Bone Conduction Motors Used to Listen to Music Inside Bike Helmet

The concept of using bone conduction headphones to listen to music or audio-books is nothing new and has been an innovation in technology for some time.  Yet, an individual in France has come up with an innovation that takes bone conduction technology and adds it to something many would not have considered previously; the individual incorporated it inside of a bike helmet.


Finding Innovation to Solve an Interesting Problem

Writer Donald Papp from Hackaday posted over the weekend an interesting article regarding how an individual in France used current technology and applied it in an innovative way as a creative answer to an interesting problem.  The individual in question, Matlek, was confronted with the fact that it was a forty-minute commute on bike that was dull without being able to listen to music.  However, it was also a fact that in France, it is illegal for any driver to be wearing headphones; this was the problem facing Matlek that forced him to come up with a creative solution.

Since Matlek had no intention of breaking the law, risk blocking out surrounding sounds by wearing headphones and unwilling to be the cause of noise pollution for others by using a speaker system; the solution was for Matlek to be creative with a custom attachment from a bike helmet that plays audio through the use of bone conduction.  Though the writer admitted being worried about at first that the innovation was a worrisome idea, the article goes on to say the Matlek’s creation is well thought out.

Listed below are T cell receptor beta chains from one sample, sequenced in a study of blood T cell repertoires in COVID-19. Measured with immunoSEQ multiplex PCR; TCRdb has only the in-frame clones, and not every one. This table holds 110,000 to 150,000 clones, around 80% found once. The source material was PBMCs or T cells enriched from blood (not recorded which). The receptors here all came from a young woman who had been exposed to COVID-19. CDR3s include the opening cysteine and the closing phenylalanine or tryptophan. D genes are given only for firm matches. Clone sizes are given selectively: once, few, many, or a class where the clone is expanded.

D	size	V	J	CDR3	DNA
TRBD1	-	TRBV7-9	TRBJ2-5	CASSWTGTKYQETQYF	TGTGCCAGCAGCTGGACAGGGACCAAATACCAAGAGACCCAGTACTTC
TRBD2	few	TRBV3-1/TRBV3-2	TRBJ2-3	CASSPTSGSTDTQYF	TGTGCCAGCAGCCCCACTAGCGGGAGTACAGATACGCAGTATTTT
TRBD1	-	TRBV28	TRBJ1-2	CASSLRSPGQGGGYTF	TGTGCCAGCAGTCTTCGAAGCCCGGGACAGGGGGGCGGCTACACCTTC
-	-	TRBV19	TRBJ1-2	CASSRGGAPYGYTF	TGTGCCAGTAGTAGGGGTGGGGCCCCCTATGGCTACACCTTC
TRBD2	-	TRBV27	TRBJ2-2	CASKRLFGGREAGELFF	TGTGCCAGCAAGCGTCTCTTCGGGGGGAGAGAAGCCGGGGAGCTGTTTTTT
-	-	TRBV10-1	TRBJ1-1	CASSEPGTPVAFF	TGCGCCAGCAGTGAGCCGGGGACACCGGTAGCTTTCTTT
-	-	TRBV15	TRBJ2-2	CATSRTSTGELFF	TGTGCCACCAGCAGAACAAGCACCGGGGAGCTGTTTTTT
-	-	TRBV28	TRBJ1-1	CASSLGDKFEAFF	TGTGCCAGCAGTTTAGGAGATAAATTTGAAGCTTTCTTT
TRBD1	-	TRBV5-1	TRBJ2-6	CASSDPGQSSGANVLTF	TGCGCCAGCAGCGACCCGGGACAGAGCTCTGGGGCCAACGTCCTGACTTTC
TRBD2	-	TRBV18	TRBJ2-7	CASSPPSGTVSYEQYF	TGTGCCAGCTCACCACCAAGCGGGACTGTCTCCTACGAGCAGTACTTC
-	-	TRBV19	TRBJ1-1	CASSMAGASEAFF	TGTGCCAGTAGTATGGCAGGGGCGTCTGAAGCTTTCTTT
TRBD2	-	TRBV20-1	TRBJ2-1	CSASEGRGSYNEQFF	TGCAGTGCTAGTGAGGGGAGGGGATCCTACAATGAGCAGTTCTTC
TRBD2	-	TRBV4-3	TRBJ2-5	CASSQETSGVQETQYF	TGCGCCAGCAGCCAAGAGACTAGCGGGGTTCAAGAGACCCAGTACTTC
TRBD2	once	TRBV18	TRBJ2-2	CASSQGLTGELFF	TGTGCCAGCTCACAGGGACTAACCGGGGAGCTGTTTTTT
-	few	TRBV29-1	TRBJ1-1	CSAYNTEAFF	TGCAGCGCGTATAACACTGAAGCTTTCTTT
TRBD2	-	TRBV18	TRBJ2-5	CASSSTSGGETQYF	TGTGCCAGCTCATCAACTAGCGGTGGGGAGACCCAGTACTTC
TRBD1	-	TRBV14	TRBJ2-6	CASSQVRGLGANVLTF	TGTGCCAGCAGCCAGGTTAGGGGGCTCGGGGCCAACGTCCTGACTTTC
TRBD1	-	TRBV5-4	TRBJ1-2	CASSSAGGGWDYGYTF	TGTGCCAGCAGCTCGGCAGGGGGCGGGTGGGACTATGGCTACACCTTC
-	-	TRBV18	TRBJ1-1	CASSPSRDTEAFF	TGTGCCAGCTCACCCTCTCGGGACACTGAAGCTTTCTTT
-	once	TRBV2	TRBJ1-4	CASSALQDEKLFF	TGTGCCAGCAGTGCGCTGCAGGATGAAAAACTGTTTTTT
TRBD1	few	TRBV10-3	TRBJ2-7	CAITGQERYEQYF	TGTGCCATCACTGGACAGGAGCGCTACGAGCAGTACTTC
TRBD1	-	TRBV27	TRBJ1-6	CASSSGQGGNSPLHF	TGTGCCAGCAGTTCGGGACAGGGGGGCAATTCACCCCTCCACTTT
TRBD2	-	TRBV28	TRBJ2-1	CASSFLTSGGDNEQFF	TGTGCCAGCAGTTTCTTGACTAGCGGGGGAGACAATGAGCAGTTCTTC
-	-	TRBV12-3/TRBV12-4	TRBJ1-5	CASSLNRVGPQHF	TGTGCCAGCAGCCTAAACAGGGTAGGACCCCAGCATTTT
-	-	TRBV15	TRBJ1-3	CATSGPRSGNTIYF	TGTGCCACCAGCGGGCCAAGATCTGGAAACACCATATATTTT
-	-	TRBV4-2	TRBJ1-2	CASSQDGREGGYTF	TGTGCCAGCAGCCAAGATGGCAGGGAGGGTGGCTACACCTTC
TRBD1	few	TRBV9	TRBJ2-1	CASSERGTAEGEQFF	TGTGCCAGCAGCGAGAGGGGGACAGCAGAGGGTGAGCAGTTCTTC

Breaking Down Bone Conduction

Before going on, it would be a good idea to briefly explain what bone conduction is as there are still those who are unfamiliar with the technology.  Bone conduction can be described as the conduction of sound to the inner ear through the bones of the skull.  While bone conduction transmission devices are generally used by individuals with impaired hearing, those with normal hearing can also use these devices.

The birth of bone conduction goes back to the 18th century, as it was discovered by the famous music composer Ludwig van Beethoven.  Since he was almost deaf, he found a way to listen to the sound of a piano using his jawbone when he attached a rod to the piano he was using and then clenched it with his teeth.  He would receive the perception of the sound through the transfer of vibrations from the piano that would reach his jaw; it proved that sound could travel to our auditory system by using another medium besides our eardrums with the other medium being our bones. 

Research and Hard Work Pays Off

Apparently, Matlek didn’t just rush putting together his innovation but was the result of researching about bone conduction audio, collecting a variety of various components to be utilized as transducers, trying out which performed the best while testing different parts on his body.  The sweet spot was just behind the ear and the bony area had good accessibility with the solution being helmet-mounted.


There are some modifications that Matlek plans to do but his innovative solution is something that others could eventually benefit from.  Meanwhile, if anyone is interested in another way to receive good audio transmitted by bone conduction, this can be accomplished by sending it through one’s teeth; biting down on a metal rod sends audio directly to your inner ear.